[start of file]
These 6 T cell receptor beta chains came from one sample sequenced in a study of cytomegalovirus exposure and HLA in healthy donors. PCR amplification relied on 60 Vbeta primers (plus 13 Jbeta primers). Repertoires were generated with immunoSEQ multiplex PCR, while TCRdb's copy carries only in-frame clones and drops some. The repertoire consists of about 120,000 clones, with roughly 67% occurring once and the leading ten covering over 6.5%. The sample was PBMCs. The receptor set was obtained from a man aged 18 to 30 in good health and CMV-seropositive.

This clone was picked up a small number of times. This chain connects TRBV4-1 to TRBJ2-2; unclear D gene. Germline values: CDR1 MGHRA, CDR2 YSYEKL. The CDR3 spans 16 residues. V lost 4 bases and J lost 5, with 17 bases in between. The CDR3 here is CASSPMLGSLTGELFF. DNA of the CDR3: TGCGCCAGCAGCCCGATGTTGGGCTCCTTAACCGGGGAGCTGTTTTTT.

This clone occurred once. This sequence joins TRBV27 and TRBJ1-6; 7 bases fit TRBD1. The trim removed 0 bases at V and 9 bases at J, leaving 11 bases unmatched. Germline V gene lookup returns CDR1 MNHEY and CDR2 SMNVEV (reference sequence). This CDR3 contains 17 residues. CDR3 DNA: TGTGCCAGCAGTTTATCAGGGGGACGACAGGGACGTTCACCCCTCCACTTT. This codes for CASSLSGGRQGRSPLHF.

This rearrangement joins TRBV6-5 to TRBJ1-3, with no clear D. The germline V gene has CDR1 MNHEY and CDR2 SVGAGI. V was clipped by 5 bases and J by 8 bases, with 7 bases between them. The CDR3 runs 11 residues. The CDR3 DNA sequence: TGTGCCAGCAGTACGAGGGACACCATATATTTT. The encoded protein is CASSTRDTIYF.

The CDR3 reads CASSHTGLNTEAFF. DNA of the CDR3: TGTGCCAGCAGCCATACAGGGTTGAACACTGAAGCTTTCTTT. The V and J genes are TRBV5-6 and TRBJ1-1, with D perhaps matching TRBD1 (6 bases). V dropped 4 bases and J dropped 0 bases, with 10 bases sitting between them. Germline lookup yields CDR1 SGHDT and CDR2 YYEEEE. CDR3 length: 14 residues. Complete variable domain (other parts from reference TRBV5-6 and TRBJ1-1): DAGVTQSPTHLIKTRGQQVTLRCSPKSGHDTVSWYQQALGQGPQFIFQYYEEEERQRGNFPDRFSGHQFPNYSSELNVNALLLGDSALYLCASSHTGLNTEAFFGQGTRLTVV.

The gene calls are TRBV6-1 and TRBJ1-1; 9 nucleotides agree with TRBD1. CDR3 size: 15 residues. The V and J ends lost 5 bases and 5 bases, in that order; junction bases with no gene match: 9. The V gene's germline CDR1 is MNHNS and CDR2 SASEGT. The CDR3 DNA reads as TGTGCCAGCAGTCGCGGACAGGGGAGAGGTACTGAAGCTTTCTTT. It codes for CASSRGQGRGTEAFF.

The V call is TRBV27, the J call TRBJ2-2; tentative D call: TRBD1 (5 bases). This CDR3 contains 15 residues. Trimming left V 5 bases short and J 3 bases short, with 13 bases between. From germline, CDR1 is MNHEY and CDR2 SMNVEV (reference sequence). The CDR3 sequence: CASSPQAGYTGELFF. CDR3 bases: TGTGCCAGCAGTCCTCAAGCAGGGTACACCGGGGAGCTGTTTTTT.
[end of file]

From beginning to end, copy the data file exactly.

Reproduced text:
These 6 T cell receptor beta chains came from one sample sequenced in a study of cytomegalovirus exposure and HLA in healthy donors. PCR amplification relied on 60 Vbeta primers (plus 13 Jbeta primers). Repertoires were generated with immunoSEQ multiplex PCR, while TCRdb's copy carries only in-frame clones and drops some. The repertoire consists of about 120,000 clones, with roughly 67% occurring once and the leading ten covering over 6.5%. The sample was PBMCs. The receptor set was obtained from a man aged 18 to 30 in good health and CMV-seropositive.

This clone was picked up a small number of times. This chain connects TRBV4-1 to TRBJ2-2; unclear D gene. Germline values: CDR1 MGHRA, CDR2 YSYEKL. The CDR3 spans 16 residues. V lost 4 bases and J lost 5, with 17 bases in between. The CDR3 here is CASSPMLGSLTGELFF. DNA of the CDR3: TGCGCCAGCAGCCCGATGTTGGGCTCCTTAACCGGGGAGCTGTTTTTT.

This clone occurred once. This sequence joins TRBV27 and TRBJ1-6; 7 bases fit TRBD1. The trim removed 0 bases at V and 9 bases at J, leaving 11 bases unmatched. Germline V gene lookup returns CDR1 MNHEY and CDR2 SMNVEV (reference sequence). This CDR3 contains 17 residues. CDR3 DNA: TGTGCCAGCAGTTTATCAGGGGGACGACAGGGACGTTCACCCCTCCACTTT. This codes for CASSLSGGRQGRSPLHF.

This rearrangement joins TRBV6-5 to TRBJ1-3, with no clear D. The germline V gene has CDR1 MNHEY and CDR2 SVGAGI. V was clipped by 5 bases and J by 8 bases, with 7 bases between them. The CDR3 runs 11 residues. The CDR3 DNA sequence: TGTGCCAGCAGTACGAGGGACACCATATATTTT. The encoded protein is CASSTRDTIYF.

The CDR3 reads CASSHTGLNTEAFF. DNA of the CDR3: TGTGCCAGCAGCCATACAGGGTTGAACACTGAAGCTTTCTTT. The V and J genes are TRBV5-6 and TRBJ1-1, with D perhaps matching TRBD1 (6 bases). V dropped 4 bases and J dropped 0 bases, with 10 bases sitting between them. Germline lookup yields CDR1 SGHDT and CDR2 YYEEEE. CDR3 length: 14 residues. Complete variable domain (other parts from reference TRBV5-6 and TRBJ1-1): DAGVTQSPTHLIKTRGQQVTLRCSPKSGHDTVSWYQQALGQGPQFIFQYYEEEERQRGNFPDRFSGHQFPNYSSELNVNALLLGDSALYLCASSHTGLNTEAFFGQGTRLTVV.

The gene calls are TRBV6-1 and TRBJ1-1; 9 nucleotides agree with TRBD1. CDR3 size: 15 residues. The V and J ends lost 5 bases and 5 bases, in that order; junction bases with no gene match: 9. The V gene's germline CDR1 is MNHNS and CDR2 SASEGT. The CDR3 DNA reads as TGTGCCAGCAGTCGCGGACAGGGGAGAGGTACTGAAGCTTTCTTT. It codes for CASSRGQGRGTEAFF.

The V call is TRBV27, the J call TRBJ2-2; tentative D call: TRBD1 (5 bases). This CDR3 contains 15 residues. Trimming left V 5 bases short and J 3 bases short, with 13 bases between. From germline, CDR1 is MNHEY and CDR2 SMNVEV (reference sequence). The CDR3 sequence: CASSPQAGYTGELFF. CDR3 bases: TGTGCCAGCAGTCCTCAAGCAGGGTACACCGGGGAGCTGTTTTTT.